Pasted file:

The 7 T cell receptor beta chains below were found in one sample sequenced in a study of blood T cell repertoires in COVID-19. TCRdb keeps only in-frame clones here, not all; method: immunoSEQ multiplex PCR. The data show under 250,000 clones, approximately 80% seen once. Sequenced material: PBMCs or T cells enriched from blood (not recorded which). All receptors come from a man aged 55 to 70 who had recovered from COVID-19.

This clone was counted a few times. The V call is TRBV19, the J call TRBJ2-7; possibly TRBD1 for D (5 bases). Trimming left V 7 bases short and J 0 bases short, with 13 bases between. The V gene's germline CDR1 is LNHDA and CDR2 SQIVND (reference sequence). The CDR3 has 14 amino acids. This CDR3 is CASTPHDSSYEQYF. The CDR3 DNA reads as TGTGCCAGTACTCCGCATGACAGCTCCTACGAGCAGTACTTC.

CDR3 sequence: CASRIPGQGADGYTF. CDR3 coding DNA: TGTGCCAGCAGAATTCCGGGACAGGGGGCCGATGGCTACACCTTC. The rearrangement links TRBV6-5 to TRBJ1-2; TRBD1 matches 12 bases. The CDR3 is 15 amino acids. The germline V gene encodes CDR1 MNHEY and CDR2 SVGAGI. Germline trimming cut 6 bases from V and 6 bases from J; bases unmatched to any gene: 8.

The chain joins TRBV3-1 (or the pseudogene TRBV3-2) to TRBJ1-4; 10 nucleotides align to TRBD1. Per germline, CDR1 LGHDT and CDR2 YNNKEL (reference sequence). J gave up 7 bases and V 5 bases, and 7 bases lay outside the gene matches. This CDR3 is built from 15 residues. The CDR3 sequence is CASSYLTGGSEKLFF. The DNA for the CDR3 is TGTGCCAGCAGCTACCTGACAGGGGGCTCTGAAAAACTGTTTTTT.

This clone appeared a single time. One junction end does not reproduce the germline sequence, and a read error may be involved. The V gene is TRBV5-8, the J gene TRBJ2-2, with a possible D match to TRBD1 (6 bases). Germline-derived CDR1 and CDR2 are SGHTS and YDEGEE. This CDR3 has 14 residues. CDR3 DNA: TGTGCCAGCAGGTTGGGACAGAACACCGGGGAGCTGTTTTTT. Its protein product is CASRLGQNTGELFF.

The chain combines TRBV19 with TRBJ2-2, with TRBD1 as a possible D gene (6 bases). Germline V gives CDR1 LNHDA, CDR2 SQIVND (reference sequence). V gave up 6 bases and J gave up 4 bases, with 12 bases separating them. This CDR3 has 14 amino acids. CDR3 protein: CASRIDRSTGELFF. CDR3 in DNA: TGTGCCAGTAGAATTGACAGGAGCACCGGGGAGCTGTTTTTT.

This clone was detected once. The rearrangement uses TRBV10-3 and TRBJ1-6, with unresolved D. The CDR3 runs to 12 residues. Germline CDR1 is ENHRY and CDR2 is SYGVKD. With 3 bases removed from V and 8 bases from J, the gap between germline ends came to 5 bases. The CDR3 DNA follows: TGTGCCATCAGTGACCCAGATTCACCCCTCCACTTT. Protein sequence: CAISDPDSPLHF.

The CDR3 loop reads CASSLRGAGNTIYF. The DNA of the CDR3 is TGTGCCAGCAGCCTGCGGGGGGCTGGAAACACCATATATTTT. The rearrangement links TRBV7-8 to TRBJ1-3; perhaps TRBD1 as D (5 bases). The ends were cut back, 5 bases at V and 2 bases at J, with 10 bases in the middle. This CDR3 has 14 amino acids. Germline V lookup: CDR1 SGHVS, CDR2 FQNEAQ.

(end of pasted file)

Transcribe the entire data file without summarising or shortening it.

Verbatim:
The 7 T cell receptor beta chains below were found in one sample sequenced in a study of blood T cell repertoires in COVID-19. TCRdb keeps only in-frame clones here, not all; method: immunoSEQ multiplex PCR. The data show under 250,000 clones, approximately 80% seen once. Sequenced material: PBMCs or T cells enriched from blood (not recorded which). All receptors come from a man aged 55 to 70 who had recovered from COVID-19.

This clone was counted a few times. The V call is TRBV19, the J call TRBJ2-7; possibly TRBD1 for D (5 bases). Trimming left V 7 bases short and J 0 bases short, with 13 bases between. The V gene's germline CDR1 is LNHDA and CDR2 SQIVND (reference sequence). The CDR3 has 14 amino acids. This CDR3 is CASTPHDSSYEQYF. The CDR3 DNA reads as TGTGCCAGTACTCCGCATGACAGCTCCTACGAGCAGTACTTC.

CDR3 sequence: CASRIPGQGADGYTF. CDR3 coding DNA: TGTGCCAGCAGAATTCCGGGACAGGGGGCCGATGGCTACACCTTC. The rearrangement links TRBV6-5 to TRBJ1-2; TRBD1 matches 12 bases. The CDR3 is 15 amino acids. The germline V gene encodes CDR1 MNHEY and CDR2 SVGAGI. Germline trimming cut 6 bases from V and 6 bases from J; bases unmatched to any gene: 8.

The chain joins TRBV3-1 (or the pseudogene TRBV3-2) to TRBJ1-4; 10 nucleotides align to TRBD1. Per germline, CDR1 LGHDT and CDR2 YNNKEL (reference sequence). J gave up 7 bases and V 5 bases, and 7 bases lay outside the gene matches. This CDR3 is built from 15 residues. The CDR3 sequence is CASSYLTGGSEKLFF. The DNA for the CDR3 is TGTGCCAGCAGCTACCTGACAGGGGGCTCTGAAAAACTGTTTTTT.

This clone appeared a single time. One junction end does not reproduce the germline sequence, and a read error may be involved. The V gene is TRBV5-8, the J gene TRBJ2-2, with a possible D match to TRBD1 (6 bases). Germline-derived CDR1 and CDR2 are SGHTS and YDEGEE. This CDR3 has 14 residues. CDR3 DNA: TGTGCCAGCAGGTTGGGACAGAACACCGGGGAGCTGTTTTTT. Its protein product is CASRLGQNTGELFF.

The chain combines TRBV19 with TRBJ2-2, with TRBD1 as a possible D gene (6 bases). Germline V gives CDR1 LNHDA, CDR2 SQIVND (reference sequence). V gave up 6 bases and J gave up 4 bases, with 12 bases separating them. This CDR3 has 14 amino acids. CDR3 protein: CASRIDRSTGELFF. CDR3 in DNA: TGTGCCAGTAGAATTGACAGGAGCACCGGGGAGCTGTTTTTT.

This clone was detected once. The rearrangement uses TRBV10-3 and TRBJ1-6, with unresolved D. The CDR3 runs to 12 residues. Germline CDR1 is ENHRY and CDR2 is SYGVKD. With 3 bases removed from V and 8 bases from J, the gap between germline ends came to 5 bases. The CDR3 DNA follows: TGTGCCATCAGTGACCCAGATTCACCCCTCCACTTT. Protein sequence: CAISDPDSPLHF.

The CDR3 loop reads CASSLRGAGNTIYF. The DNA of the CDR3 is TGTGCCAGCAGCCTGCGGGGGGCTGGAAACACCATATATTTT. The rearrangement links TRBV7-8 to TRBJ1-3; perhaps TRBD1 as D (5 bases). The ends were cut back, 5 bases at V and 2 bases at J, with 10 bases in the middle. This CDR3 has 14 amino acids. Germline V lookup: CDR1 SGHVS, CDR2 FQNEAQ.